A Quiet Life

The apostle Paul, along with Silas and Timothy, called for quiet Christian living:

    But we urge you, brethren, to excel still more, and to make it your ambition to lead a quiet life and attend to your own business and work with your hands, just as we commanded you, so that you will behave properly toward outsiders and not be in any need. (1 Thessalonians 4:10-12)

Sounds nice but a bit boring, right? Read on.

Later, when they heard that some in Thessalonica were living an “undisciplined life, doing no work at all.” Paul, Silas and Timothy again exhorted such people “to work in quiet fashion and eat their own bread.” (2 Thessalonians 3:12). Instead of using your energy to be a busybody, they wanted Christians to quietly stand on their own two feet. Instead of being lazy, they urged Christians in the very next verse “not to grow weary of doing good.” (3:13).

Years later, Paul had not changed his mind. He tied praying for authorities with the desire to lead “a tranquil and quiet life in all godliness and dignity.” (1 Timothy 2:2).

Meanwhile, Paul Silas and Timothy lived anything but a boring quiet life. They were literally all over the map preaching up a storm wherever they went. Paul in particular was vocal, provocative, bold and brave. He led a life that was perilous, painful, and controversial. Every time he entered a town, he headed straight to a synagogue, lecture hall, or marketplace to wrangle and reason with the locals over issues that often got him into trouble. He suffered multiple imprisonments and countless beatings, and was “often in danger of death.” (2 Corinthians 11:23). Take it from Paul himself:

    Five times I received from the Jews thirty-nine lashes. Three times I was beaten with rods, once I was stoned, three times I was shipwrecked, a night and a day I have spent in the deep. I have been on frequent journeys, in dangers from rivers, dangers from robbers, dangers from my countrymen, dangers from the Gentiles, dangers in the city, dangers in the wilderness, dangers on the sea, dangers among false brethren; I have been in labor and hardship, through many sleepless nights, in hunger and thirst, often without food, in cold and exposure. Apart from such external things, there is the daily pressure on me of concern for all the churches. Who is weak without my being weak? Who is led into sin without my intense concern? (2 Corinthians 11:24-29)

And this was just one snapshot midway through his missionary career. In calling for a quiet life, was Paul advocating for a Christian life that looked nothing like his own? Maybe we should look more closely at the New Testament Greek word for “quiet” (hesuchos).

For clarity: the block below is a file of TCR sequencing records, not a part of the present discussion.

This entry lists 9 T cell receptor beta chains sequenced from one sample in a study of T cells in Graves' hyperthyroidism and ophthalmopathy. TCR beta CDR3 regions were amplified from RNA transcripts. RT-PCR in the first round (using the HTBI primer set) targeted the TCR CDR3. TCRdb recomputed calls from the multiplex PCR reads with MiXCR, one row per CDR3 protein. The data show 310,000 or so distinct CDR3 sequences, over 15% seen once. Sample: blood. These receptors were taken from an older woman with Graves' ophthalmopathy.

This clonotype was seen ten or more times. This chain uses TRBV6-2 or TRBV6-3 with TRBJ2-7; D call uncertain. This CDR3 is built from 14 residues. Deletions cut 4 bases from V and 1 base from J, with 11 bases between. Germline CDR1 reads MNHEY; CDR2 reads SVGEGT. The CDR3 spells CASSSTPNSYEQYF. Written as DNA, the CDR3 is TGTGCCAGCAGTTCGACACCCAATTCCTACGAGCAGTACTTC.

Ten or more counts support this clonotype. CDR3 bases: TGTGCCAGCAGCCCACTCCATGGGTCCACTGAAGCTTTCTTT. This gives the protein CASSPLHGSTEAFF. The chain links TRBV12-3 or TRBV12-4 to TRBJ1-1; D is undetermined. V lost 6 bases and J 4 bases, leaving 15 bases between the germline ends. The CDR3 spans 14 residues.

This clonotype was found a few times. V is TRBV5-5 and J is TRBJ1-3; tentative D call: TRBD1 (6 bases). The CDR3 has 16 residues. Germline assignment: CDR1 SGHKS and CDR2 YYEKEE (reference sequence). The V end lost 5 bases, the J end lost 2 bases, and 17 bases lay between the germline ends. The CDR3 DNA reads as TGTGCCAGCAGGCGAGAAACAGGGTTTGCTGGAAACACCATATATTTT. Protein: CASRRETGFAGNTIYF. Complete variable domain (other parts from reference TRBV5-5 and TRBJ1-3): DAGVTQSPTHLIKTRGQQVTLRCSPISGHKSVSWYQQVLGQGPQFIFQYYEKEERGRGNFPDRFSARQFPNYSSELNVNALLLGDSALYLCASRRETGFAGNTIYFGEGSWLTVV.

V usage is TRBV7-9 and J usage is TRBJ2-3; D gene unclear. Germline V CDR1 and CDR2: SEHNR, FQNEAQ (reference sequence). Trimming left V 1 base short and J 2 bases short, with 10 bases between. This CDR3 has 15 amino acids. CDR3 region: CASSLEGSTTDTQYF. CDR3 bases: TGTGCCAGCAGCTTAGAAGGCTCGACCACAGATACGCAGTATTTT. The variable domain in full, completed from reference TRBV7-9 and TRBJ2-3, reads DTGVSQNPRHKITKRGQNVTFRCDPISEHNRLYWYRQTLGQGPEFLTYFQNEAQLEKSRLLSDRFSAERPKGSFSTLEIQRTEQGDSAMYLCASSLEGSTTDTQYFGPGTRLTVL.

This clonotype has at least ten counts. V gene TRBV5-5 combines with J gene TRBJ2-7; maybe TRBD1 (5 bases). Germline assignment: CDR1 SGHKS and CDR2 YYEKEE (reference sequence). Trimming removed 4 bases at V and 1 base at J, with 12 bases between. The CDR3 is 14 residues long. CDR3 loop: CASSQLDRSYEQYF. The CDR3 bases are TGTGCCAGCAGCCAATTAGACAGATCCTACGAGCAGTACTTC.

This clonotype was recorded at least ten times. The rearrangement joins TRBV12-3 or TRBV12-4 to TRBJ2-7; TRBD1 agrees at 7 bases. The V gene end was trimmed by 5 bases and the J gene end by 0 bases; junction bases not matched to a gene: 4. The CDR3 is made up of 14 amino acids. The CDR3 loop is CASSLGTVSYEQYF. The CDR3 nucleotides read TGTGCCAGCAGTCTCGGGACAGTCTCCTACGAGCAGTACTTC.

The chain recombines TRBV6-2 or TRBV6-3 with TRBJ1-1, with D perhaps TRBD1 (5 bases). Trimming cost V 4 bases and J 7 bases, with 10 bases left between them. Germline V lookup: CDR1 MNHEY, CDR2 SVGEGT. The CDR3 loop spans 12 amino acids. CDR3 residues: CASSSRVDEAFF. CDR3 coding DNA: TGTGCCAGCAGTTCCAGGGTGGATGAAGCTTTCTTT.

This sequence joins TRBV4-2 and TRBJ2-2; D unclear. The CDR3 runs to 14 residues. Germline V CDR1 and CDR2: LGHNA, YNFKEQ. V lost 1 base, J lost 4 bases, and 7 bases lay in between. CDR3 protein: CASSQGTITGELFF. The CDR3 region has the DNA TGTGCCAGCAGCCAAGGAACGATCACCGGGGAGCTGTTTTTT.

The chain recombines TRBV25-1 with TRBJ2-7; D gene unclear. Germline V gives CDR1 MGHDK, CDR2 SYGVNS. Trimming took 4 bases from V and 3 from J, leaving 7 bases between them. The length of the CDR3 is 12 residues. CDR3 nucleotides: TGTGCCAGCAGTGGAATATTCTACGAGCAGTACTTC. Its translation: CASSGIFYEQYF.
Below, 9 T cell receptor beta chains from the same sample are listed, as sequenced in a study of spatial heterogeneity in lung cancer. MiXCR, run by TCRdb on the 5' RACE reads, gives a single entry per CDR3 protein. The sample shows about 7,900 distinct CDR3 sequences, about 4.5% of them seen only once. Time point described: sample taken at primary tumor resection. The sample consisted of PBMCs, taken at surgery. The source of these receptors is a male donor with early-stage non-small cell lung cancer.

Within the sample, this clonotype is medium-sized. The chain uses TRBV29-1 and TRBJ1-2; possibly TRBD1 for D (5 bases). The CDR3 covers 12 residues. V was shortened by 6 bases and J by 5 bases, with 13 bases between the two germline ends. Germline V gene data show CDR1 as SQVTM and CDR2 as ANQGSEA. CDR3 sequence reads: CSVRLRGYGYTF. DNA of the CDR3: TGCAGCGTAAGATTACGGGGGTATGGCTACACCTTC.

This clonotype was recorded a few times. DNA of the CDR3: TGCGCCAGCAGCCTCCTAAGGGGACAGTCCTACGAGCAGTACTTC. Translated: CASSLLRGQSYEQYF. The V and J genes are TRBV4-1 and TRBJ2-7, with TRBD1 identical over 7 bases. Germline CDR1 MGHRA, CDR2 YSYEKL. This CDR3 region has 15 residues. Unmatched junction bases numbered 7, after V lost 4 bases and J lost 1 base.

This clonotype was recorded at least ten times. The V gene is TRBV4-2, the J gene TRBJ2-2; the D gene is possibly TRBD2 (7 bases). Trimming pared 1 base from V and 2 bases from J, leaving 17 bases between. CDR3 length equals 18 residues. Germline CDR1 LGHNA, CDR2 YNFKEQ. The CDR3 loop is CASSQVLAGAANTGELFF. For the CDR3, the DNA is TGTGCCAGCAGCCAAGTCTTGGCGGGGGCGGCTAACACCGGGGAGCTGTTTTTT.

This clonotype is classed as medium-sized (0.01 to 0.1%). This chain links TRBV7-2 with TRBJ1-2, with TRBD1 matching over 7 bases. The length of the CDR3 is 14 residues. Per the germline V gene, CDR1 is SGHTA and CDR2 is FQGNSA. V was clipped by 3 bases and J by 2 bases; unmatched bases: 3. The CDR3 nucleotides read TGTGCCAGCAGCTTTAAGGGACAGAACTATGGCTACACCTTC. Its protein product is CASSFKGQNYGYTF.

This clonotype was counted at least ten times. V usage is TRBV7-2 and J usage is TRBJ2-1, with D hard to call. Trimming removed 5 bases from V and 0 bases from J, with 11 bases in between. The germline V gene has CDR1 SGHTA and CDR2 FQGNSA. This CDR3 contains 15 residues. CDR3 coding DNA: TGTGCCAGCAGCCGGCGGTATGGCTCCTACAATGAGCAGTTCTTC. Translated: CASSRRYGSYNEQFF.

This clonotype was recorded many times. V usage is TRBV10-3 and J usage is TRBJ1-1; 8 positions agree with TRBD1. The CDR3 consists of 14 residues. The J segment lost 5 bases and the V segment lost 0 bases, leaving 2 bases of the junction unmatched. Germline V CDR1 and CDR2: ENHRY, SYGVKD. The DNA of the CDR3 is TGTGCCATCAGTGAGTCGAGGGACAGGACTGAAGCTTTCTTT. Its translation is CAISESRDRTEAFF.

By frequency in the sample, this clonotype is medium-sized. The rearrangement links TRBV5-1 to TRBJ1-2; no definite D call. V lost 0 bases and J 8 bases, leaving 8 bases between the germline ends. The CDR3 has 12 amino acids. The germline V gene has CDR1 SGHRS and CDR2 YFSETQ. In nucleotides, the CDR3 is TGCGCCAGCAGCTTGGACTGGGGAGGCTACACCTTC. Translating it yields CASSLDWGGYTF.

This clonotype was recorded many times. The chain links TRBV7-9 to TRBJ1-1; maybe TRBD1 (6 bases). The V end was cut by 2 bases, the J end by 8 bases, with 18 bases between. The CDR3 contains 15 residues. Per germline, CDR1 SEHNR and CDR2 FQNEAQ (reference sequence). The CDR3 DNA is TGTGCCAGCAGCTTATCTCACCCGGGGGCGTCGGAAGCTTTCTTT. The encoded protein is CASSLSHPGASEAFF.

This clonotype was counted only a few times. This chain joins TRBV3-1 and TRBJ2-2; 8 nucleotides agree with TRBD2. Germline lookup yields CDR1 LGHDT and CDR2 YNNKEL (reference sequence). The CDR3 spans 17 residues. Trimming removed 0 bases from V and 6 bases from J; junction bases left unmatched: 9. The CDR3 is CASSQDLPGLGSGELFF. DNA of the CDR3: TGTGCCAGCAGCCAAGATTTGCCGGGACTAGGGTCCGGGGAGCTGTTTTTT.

In the gospel of Luke, a form of the word hesuchos was used for what some faithful women did on the Sabbath just after Jesus was executed. They “rested.” (Luke 23:56). Filled with grief on Saturday, it must have been torture to rest quietly. Little did they know what God had in store from them (and us) on Sunday.

When Paul’s companions begged him not to go to Jerusalem where he would surely face trouble, Paul could not be deterred. His friends finally “rested” (hesuchos) their case and said, “The will of the Lord be done!” (Acts 21:14). Luke equated surrendering to God’s will with hesuchos.

The apostle Peter, a married man, praised the quality of hesuchios in Christian women. He admired “the hidden person of the heart, with the imperishable quality of a gentle and quiet spirit,” (1 Peter 3:4), which is precious in the sight of God. Our culture may call this quality boring or repressive, but not our Lord.

So, whatever a “quiet life” means to you, for Paul and Peter (in context) it did not mean a lazy, passive, undisciplined, free-loading, isolated life. Paul wanted hesuchos to be our ambition! Excel in it (1 Thessalonians 4:10). Hesuchos means working hard to “attend” (an active verb) to our own business so we can be more effective in reaching outsiders (1 Thessalonians 4:12). It did not mean being complacent. To Paul, it meant being tireless in doing good (2 Thessalonians 3:12-13).

Clearly, Paul was not calling for a cushy life when he used the word hesuchos to challenge his readers. He was indeed calling them and us to a life of restful tranquility and quiet stability, but not without hard work, discipline, personal responsibility, and effective vocal and practical outreach to others.

I “rest” my case.

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